Cowell calls for £1 Million Lottery rule change to help charities across Great Britain
Simon Cowell has made a plea for the Government to help save endangered charities that help the most vulnerable people in the across Great Britain.
The X Factor judge wants the rules to be changed to boost social lottery jackpots to £1 million so that millions more can be handed to worthwhile causes.
Simon, 59, said: “It’s only a win-win. There is no argument to not do it.”
Cowell invited chief executive from the Asian Resource Centre, Ima Miah, to his house last night. The South London charity is a community initiative that provides a lifeline to the elderly who feel isolated. She told Simon that she will no longer be able to help isolated pensioners if the money dries up.
Ima said; “The project has such an impact on so many people’s lives. Social isolation is a killer. If it wasn’t for the Health Lottery we wouldn’t exist. That’s what worries me as our funding is soon coming to an end.”
Simon continued: “I was so frustrated when I heard about this. I just don’t get this. It’s going to get worse.”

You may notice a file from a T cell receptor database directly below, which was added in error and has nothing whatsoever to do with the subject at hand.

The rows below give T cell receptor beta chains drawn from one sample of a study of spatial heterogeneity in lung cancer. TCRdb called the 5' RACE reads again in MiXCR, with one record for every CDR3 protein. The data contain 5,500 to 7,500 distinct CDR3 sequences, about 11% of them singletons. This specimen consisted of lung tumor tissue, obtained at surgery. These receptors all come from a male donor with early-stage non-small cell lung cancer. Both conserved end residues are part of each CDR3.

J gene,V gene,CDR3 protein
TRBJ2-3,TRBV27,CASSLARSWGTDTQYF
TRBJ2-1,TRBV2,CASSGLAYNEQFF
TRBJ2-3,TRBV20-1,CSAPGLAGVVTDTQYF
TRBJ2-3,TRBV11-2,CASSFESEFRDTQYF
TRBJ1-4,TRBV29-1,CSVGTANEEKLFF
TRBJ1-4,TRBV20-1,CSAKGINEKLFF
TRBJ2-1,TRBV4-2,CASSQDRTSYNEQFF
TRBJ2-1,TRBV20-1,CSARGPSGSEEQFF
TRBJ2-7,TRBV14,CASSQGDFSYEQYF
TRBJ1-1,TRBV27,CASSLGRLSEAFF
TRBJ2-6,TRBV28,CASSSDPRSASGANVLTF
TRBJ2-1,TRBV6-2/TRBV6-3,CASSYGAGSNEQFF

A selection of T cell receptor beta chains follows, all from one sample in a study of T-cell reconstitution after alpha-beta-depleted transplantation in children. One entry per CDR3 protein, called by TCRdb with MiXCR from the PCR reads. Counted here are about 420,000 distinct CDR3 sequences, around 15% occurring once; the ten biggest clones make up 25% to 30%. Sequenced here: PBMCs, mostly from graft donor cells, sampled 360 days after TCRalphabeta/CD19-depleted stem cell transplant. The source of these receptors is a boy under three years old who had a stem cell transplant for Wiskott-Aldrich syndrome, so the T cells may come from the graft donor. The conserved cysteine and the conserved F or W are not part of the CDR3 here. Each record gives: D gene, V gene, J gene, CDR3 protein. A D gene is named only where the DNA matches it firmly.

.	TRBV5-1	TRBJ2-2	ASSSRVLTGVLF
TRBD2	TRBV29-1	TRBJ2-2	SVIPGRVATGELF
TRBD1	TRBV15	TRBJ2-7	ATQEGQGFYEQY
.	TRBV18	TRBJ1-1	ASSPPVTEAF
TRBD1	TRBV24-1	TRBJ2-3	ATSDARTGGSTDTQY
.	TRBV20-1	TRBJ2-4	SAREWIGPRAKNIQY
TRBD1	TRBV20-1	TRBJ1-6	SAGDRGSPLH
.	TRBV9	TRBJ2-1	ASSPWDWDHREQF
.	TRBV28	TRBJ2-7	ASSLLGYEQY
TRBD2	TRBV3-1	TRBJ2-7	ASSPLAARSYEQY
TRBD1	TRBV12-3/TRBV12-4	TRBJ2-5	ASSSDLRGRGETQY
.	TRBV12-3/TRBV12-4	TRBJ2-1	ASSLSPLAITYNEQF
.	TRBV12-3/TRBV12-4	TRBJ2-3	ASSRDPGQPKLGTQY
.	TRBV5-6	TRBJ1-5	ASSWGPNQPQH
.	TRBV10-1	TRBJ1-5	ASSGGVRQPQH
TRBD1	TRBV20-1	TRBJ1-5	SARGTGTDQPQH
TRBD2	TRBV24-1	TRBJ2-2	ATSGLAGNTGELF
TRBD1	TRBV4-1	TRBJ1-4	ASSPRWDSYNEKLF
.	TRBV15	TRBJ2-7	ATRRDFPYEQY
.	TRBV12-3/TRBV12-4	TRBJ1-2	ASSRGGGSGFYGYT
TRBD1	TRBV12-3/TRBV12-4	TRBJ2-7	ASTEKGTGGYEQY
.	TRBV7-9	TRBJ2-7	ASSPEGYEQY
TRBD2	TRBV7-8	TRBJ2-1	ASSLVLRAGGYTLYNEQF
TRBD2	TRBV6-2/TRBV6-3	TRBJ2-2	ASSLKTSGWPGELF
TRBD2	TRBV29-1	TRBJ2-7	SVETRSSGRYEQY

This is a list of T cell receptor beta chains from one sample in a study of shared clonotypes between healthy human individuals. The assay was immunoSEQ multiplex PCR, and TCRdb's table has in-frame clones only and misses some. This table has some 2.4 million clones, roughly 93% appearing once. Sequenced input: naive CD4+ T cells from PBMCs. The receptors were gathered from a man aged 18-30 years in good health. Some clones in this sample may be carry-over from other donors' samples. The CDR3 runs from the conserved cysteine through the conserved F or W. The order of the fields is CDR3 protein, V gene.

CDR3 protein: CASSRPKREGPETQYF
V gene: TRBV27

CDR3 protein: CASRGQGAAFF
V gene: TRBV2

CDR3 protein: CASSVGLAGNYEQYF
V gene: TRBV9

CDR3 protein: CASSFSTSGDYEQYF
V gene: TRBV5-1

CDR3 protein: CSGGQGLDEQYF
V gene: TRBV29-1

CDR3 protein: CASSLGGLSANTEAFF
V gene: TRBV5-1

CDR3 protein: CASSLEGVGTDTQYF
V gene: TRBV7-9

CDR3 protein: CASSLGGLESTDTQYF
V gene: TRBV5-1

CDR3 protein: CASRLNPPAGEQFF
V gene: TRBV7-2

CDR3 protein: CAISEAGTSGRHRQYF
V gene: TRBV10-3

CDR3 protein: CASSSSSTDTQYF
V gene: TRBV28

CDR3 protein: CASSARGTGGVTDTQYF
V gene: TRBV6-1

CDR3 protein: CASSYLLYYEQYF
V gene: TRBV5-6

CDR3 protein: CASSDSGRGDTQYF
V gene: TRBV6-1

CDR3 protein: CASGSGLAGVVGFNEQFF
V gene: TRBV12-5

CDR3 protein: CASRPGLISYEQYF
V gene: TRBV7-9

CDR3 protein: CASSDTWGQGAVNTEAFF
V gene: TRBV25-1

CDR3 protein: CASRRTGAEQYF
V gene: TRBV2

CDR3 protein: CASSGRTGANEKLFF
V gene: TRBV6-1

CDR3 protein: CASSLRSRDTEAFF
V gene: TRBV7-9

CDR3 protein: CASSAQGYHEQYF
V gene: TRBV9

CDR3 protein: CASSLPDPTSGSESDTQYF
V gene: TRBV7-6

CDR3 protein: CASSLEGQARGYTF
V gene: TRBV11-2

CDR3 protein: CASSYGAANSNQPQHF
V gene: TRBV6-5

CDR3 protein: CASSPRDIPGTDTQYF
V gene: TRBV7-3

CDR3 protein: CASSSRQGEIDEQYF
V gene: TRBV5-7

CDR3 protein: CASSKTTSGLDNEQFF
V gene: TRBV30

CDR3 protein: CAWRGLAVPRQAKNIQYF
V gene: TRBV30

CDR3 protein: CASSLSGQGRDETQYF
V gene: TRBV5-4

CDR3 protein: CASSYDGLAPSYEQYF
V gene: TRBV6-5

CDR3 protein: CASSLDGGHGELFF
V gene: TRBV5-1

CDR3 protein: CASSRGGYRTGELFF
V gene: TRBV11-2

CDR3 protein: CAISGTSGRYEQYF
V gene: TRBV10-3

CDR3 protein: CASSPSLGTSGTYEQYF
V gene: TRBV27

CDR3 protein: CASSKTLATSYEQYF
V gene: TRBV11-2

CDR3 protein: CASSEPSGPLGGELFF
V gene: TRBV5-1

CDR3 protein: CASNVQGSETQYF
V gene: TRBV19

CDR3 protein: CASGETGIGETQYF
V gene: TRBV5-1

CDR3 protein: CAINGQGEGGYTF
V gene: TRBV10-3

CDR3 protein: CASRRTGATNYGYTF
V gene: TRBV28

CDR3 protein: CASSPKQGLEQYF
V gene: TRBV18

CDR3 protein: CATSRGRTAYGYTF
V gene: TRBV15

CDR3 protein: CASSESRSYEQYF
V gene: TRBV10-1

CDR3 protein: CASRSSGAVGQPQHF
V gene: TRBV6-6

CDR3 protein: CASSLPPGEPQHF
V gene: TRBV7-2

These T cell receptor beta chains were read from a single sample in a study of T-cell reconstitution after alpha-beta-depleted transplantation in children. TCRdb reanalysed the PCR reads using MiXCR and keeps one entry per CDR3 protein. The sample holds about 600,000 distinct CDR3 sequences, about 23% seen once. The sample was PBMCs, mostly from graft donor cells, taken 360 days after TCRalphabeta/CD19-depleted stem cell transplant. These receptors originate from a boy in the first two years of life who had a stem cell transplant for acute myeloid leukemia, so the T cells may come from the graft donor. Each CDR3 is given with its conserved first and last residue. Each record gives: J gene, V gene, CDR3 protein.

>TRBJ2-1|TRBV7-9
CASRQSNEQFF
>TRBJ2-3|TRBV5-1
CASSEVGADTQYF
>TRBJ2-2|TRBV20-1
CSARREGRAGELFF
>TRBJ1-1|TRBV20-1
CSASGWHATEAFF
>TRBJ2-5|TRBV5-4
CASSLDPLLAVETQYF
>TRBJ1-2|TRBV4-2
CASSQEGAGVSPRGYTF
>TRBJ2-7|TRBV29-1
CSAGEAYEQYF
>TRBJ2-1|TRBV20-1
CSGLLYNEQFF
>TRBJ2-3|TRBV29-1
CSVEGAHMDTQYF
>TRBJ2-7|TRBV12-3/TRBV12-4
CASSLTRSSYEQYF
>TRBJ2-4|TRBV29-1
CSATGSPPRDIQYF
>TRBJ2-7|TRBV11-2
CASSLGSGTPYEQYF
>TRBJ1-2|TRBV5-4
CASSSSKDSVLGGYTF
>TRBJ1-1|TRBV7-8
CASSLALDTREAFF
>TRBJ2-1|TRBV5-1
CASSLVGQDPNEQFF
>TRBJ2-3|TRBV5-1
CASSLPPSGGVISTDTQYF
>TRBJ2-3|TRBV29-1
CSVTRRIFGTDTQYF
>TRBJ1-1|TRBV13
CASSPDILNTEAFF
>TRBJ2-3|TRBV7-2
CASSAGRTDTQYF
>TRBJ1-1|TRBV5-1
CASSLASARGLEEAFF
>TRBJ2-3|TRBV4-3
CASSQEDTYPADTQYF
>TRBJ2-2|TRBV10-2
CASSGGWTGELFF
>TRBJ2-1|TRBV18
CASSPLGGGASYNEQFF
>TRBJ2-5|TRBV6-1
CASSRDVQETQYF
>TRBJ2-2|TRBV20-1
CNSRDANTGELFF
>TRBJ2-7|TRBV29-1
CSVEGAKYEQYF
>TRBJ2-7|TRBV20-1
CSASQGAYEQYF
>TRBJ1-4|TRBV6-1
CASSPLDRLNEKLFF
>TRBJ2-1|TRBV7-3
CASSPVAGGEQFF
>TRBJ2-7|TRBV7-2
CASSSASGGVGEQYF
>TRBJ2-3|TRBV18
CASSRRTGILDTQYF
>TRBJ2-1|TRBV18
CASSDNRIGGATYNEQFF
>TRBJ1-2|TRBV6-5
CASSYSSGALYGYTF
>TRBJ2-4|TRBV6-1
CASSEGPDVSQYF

There are almost 500 licensed society lotteries in Britain which raised a staggering £250.5 million for good causes in 2017. This is an increase of more than 20% on the previous year. However, prizes are capped, with the top prize being no higher than £25,000 or 10% of tickets sales (whichever is greater).
Half a million people from over 2,800 projects have been supported through The Health Lottery, which was founded by former Express Boss, Richard Desmond, in 2011. Last night Martin Ellice, the joint group managing director of The Health Lottery said: “There are one million reasons why the Government should say yes to increasing the jackpot to £1million per draw, regardless of sales for society lotteries including The Health Lottery.’
He continued: “Charities are in danger of closing without further funding. The Government right now are in consultation. We urge them to say yes to the £1 million jackpot and implement the change quickly.”